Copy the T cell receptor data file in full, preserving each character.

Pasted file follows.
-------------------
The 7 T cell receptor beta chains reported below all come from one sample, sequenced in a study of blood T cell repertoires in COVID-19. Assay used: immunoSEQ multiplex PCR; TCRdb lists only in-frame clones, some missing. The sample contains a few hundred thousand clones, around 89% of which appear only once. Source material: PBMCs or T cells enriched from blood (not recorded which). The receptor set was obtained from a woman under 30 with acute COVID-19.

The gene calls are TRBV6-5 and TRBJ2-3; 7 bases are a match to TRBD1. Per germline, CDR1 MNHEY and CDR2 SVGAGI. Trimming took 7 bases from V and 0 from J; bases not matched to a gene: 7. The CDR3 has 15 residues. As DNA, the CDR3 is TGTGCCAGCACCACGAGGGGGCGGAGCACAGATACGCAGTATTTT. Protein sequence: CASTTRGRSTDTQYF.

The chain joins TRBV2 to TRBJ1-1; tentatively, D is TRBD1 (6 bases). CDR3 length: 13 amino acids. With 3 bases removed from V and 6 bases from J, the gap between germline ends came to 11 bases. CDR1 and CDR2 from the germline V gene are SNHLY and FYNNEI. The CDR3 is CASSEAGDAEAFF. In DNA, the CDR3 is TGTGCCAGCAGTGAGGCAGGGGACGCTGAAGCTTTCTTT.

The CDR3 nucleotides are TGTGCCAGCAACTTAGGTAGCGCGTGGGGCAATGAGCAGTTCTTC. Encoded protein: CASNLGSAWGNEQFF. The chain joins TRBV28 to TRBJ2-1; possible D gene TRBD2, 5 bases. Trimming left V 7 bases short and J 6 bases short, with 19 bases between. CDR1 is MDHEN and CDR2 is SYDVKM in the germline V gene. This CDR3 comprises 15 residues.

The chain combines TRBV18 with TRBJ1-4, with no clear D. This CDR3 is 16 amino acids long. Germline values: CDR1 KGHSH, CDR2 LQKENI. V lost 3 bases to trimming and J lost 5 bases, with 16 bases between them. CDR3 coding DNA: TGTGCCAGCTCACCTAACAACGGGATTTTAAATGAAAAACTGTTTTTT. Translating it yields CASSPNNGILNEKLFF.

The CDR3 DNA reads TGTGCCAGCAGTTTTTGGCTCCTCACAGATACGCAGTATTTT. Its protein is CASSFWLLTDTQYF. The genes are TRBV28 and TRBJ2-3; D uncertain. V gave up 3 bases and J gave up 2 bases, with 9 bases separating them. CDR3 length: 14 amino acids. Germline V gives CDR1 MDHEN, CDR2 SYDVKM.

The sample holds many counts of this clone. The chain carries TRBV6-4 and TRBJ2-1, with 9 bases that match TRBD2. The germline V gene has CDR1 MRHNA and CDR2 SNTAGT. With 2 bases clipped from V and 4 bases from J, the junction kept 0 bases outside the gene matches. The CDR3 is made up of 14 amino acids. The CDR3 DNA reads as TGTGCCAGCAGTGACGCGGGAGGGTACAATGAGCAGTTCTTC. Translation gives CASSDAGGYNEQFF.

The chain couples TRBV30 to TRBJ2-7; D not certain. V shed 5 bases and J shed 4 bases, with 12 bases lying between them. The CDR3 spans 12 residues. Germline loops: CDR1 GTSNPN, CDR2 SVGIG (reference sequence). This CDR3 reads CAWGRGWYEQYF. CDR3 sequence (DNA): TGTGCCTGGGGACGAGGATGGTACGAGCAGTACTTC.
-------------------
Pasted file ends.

The 7 T cell receptor beta chains reported below all come from one sample, sequenced in a study of blood T cell repertoires in COVID-19. Assay used: immunoSEQ multiplex PCR; TCRdb lists only in-frame clones, some missing. The sample contains a few hundred thousand clones, around 89% of which appear only once. Source material: PBMCs or T cells enriched from blood (not recorded which). The receptor set was obtained from a woman under 30 with acute COVID-19.

The gene calls are TRBV6-5 and TRBJ2-3; 7 bases are a match to TRBD1. Per germline, CDR1 MNHEY and CDR2 SVGAGI. Trimming took 7 bases from V and 0 from J; bases not matched to a gene: 7. The CDR3 has 15 residues. As DNA, the CDR3 is TGTGCCAGCACCACGAGGGGGCGGAGCACAGATACGCAGTATTTT. Protein sequence: CASTTRGRSTDTQYF.

The chain joins TRBV2 to TRBJ1-1; tentatively, D is TRBD1 (6 bases). CDR3 length: 13 amino acids. With 3 bases removed from V and 6 bases from J, the gap between germline ends came to 11 bases. CDR1 and CDR2 from the germline V gene are SNHLY and FYNNEI. The CDR3 is CASSEAGDAEAFF. In DNA, the CDR3 is TGTGCCAGCAGTGAGGCAGGGGACGCTGAAGCTTTCTTT.

The CDR3 nucleotides are TGTGCCAGCAACTTAGGTAGCGCGTGGGGCAATGAGCAGTTCTTC. Encoded protein: CASNLGSAWGNEQFF. The chain joins TRBV28 to TRBJ2-1; possible D gene TRBD2, 5 bases. Trimming left V 7 bases short and J 6 bases short, with 19 bases between. CDR1 is MDHEN and CDR2 is SYDVKM in the germline V gene. This CDR3 comprises 15 residues.

The chain combines TRBV18 with TRBJ1-4, with no clear D. This CDR3 is 16 amino acids long. Germline values: CDR1 KGHSH, CDR2 LQKENI. V lost 3 bases to trimming and J lost 5 bases, with 16 bases between them. CDR3 coding DNA: TGTGCCAGCTCACCTAACAACGGGATTTTAAATGAAAAACTGTTTTTT. Translating it yields CASSPNNGILNEKLFF.

The CDR3 DNA reads TGTGCCAGCAGTTTTTGGCTCCTCACAGATACGCAGTATTTT. Its protein is CASSFWLLTDTQYF. The genes are TRBV28 and TRBJ2-3; D uncertain. V gave up 3 bases and J gave up 2 bases, with 9 bases separating them. CDR3 length: 14 amino acids. Germline V gives CDR1 MDHEN, CDR2 SYDVKM.

The sample holds many counts of this clone. The chain carries TRBV6-4 and TRBJ2-1, with 9 bases that match TRBD2. The germline V gene has CDR1 MRHNA and CDR2 SNTAGT. With 2 bases clipped from V and 4 bases from J, the junction kept 0 bases outside the gene matches. The CDR3 is made up of 14 amino acids. The CDR3 DNA reads as TGTGCCAGCAGTGACGCGGGAGGGTACAATGAGCAGTTCTTC. Translation gives CASSDAGGYNEQFF.

The chain couples TRBV30 to TRBJ2-7; D not certain. V shed 5 bases and J shed 4 bases, with 12 bases lying between them. The CDR3 spans 12 residues. Germline loops: CDR1 GTSNPN, CDR2 SVGIG (reference sequence). This CDR3 reads CAWGRGWYEQYF. CDR3 sequence (DNA): TGTGCCTGGGGACGAGGATGGTACGAGCAGTACTTC.